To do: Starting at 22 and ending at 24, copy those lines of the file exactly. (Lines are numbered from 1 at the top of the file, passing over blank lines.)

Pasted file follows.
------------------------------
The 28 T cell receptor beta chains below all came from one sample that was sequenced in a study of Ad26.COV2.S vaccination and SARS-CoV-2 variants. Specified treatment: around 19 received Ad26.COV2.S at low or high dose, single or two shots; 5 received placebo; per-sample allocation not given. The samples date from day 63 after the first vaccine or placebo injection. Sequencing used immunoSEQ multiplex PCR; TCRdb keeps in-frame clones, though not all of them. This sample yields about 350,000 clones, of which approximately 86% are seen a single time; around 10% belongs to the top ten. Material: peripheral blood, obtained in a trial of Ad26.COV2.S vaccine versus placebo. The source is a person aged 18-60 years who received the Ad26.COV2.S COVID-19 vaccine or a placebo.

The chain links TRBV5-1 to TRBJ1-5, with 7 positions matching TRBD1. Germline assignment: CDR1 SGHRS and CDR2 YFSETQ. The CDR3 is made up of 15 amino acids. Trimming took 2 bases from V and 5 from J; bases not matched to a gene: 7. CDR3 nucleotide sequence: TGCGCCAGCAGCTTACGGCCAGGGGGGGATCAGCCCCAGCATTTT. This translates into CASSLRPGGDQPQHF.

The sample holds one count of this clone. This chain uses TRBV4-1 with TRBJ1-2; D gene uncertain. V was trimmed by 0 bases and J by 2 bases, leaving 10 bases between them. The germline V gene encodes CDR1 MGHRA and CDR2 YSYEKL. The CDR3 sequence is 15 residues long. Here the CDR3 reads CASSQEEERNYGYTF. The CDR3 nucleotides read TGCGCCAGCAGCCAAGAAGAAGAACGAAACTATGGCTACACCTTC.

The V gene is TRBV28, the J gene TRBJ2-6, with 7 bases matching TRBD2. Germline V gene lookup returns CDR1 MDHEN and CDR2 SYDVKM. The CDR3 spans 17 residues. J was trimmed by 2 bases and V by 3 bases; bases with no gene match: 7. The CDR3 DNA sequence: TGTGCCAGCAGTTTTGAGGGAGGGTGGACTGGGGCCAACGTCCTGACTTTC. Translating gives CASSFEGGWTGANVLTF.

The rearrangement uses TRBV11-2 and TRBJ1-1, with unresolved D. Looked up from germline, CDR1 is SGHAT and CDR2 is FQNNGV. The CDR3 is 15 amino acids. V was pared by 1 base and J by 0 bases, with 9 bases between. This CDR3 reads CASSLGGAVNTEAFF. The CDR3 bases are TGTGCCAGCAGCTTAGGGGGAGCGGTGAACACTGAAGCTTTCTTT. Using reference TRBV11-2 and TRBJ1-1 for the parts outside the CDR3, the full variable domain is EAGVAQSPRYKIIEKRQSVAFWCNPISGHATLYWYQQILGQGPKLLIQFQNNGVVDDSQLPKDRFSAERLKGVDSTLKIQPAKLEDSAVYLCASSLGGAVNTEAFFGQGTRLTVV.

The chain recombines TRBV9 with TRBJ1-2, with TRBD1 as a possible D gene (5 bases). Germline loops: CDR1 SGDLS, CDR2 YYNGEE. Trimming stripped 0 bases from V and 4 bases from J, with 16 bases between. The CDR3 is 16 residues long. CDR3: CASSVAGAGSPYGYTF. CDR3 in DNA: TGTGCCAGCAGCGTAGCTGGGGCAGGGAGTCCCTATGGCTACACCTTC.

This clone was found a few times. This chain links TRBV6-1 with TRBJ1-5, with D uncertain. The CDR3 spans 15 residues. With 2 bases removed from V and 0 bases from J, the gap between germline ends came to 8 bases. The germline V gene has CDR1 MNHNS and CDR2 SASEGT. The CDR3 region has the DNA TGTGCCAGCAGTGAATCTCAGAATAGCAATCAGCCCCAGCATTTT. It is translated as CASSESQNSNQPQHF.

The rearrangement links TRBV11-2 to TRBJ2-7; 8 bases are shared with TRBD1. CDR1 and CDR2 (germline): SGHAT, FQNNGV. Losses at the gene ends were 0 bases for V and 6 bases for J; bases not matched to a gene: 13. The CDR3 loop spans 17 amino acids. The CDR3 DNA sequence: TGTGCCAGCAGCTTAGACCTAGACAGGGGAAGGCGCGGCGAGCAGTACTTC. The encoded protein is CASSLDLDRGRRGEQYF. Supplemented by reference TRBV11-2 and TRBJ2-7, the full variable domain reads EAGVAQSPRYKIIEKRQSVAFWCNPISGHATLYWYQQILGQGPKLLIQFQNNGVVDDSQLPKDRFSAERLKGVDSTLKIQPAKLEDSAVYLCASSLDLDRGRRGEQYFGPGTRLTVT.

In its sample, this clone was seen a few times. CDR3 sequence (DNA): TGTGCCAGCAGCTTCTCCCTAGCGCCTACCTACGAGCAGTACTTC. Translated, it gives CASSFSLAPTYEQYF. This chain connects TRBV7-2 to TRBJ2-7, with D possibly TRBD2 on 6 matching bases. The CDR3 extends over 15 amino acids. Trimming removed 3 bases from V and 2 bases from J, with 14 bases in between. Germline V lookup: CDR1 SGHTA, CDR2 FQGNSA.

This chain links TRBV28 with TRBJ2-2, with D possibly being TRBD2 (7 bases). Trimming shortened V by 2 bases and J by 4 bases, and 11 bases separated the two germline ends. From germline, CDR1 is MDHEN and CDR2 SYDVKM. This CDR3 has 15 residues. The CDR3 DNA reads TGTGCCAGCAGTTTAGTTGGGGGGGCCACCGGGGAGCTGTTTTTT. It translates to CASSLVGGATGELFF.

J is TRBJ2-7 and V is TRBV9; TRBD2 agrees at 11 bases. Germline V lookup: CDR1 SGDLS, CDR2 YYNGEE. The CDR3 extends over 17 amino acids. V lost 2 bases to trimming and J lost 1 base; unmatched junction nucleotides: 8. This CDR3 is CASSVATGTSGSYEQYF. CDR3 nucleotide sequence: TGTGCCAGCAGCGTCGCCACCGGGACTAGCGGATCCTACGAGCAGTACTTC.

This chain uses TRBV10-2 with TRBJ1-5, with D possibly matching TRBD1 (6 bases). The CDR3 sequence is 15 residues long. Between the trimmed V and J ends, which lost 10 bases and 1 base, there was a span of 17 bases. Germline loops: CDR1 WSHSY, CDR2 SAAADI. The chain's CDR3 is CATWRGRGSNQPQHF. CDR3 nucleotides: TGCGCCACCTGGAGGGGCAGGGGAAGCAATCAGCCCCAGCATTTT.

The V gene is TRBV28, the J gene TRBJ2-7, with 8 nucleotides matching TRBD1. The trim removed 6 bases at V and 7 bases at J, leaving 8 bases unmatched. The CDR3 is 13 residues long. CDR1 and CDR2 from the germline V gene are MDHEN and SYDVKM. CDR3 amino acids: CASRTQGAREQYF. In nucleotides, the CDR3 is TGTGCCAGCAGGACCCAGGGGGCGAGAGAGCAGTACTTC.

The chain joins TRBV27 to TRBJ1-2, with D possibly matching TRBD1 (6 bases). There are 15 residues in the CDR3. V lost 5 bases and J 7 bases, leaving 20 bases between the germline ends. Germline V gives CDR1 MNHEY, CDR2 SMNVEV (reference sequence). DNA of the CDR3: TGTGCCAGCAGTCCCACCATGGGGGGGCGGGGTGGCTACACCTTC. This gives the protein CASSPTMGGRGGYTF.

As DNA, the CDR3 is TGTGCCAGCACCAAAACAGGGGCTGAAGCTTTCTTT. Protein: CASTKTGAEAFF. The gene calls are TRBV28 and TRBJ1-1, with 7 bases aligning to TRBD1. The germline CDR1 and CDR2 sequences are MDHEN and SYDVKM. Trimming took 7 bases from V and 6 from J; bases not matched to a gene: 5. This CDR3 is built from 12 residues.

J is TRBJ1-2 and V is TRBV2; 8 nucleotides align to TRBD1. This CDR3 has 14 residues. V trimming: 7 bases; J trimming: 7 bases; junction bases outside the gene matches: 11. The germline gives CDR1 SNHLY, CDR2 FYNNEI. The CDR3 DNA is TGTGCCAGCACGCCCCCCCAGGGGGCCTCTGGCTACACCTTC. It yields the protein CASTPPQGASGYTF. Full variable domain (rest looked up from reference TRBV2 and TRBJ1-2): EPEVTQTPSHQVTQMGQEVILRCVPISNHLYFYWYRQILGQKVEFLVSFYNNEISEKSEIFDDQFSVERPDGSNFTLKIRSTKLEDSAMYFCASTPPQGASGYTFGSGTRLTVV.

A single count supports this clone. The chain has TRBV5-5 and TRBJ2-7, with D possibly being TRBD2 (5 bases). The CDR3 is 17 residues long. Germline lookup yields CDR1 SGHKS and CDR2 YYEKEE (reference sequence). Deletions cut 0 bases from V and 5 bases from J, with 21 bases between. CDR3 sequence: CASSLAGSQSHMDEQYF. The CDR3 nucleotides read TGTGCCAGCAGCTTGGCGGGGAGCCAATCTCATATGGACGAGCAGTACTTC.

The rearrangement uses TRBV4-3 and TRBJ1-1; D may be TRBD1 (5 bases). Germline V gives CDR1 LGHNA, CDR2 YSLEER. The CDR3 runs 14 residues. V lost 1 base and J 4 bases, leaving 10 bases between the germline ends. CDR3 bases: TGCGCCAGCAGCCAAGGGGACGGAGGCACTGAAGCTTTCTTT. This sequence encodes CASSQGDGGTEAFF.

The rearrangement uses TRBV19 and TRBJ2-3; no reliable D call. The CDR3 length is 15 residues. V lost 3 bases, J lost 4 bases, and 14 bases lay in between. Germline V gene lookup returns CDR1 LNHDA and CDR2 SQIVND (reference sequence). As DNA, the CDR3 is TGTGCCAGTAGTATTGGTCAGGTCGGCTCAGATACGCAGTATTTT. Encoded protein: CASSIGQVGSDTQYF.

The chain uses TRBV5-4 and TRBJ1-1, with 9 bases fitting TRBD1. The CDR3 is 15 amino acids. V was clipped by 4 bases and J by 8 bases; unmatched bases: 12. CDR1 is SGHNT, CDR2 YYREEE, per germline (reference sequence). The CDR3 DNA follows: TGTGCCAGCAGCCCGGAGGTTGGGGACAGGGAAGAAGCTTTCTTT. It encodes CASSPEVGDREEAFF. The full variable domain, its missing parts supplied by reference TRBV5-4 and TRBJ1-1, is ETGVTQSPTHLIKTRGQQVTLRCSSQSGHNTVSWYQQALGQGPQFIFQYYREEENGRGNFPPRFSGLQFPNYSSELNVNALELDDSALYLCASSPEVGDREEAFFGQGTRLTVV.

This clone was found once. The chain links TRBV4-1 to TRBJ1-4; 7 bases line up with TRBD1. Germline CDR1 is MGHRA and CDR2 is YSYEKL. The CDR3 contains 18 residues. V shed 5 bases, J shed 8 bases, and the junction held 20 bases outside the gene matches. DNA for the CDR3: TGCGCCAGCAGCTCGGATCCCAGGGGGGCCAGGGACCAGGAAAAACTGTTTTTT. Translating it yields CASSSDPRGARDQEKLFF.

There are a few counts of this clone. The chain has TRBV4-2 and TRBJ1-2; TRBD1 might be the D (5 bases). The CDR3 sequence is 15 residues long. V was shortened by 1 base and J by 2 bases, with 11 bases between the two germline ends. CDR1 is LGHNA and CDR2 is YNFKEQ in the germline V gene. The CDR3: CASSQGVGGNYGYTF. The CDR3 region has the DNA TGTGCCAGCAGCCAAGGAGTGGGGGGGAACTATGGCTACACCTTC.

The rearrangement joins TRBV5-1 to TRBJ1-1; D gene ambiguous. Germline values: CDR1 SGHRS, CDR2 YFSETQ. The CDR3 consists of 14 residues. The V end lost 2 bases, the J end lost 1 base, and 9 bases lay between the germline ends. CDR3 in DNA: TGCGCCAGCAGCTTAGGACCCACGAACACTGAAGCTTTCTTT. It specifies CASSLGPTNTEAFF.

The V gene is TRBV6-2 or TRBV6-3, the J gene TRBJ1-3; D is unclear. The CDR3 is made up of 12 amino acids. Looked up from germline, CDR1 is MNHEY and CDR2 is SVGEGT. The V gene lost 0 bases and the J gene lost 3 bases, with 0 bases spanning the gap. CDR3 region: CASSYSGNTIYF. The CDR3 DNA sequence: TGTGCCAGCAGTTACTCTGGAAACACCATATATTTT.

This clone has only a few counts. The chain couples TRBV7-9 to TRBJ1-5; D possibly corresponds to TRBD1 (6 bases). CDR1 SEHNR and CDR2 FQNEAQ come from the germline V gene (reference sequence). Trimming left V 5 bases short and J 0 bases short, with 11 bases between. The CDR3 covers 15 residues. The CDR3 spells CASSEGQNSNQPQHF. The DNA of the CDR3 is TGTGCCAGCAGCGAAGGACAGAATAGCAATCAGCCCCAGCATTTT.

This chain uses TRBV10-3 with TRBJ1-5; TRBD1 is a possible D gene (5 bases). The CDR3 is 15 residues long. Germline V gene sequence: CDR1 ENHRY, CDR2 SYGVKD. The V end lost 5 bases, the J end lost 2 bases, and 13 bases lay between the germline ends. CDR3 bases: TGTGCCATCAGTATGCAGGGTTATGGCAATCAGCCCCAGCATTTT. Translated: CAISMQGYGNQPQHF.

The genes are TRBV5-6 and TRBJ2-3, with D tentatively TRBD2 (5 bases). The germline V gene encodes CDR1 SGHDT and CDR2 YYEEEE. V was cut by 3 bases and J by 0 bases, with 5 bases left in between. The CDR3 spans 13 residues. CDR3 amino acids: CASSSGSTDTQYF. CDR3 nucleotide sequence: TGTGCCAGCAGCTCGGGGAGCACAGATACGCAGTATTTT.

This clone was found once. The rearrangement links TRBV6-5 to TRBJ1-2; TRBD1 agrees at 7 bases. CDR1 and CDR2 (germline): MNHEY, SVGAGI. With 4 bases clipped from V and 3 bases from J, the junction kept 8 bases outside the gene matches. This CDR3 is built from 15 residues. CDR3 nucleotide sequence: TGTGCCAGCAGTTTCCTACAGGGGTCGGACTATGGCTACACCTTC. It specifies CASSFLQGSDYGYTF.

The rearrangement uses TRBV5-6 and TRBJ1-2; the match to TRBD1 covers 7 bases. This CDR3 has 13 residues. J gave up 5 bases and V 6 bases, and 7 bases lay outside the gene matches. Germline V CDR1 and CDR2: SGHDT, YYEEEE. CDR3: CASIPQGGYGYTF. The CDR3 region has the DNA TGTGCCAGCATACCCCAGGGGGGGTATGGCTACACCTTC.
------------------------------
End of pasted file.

There are a few counts of this clone. The chain has TRBV4-2 and TRBJ1-2; TRBD1 might be the D (5 bases). The CDR3 sequence is 15 residues long. V was shortened by 1 base and J by 2 bases, with 11 bases between the two germline ends. CDR1 is LGHNA and CDR2 is YNFKEQ in the germline V gene. The CDR3: CASSQGVGGNYGYTF. The CDR3 region has the DNA TGTGCCAGCAGCCAAGGAGTGGGGGGGAACTATGGCTACACCTTC.

The rearrangement joins TRBV5-1 to TRBJ1-1; D gene ambiguous. Germline values: CDR1 SGHRS, CDR2 YFSETQ. The CDR3 consists of 14 residues. The V end lost 2 bases, the J end lost 1 base, and 9 bases lay between the germline ends. CDR3 in DNA: TGCGCCAGCAGCTTAGGACCCACGAACACTGAAGCTTTCTTT. It specifies CASSLGPTNTEAFF.

The V gene is TRBV6-2 or TRBV6-3, the J gene TRBJ1-3; D is unclear. The CDR3 is made up of 12 amino acids. Looked up from germline, CDR1 is MNHEY and CDR2 is SVGEGT. The V gene lost 0 bases and the J gene lost 3 bases, with 0 bases spanning the gap. CDR3 region: CASSYSGNTIYF. The CDR3 DNA sequence: TGTGCCAGCAGTTACTCTGGAAACACCATATATTTT.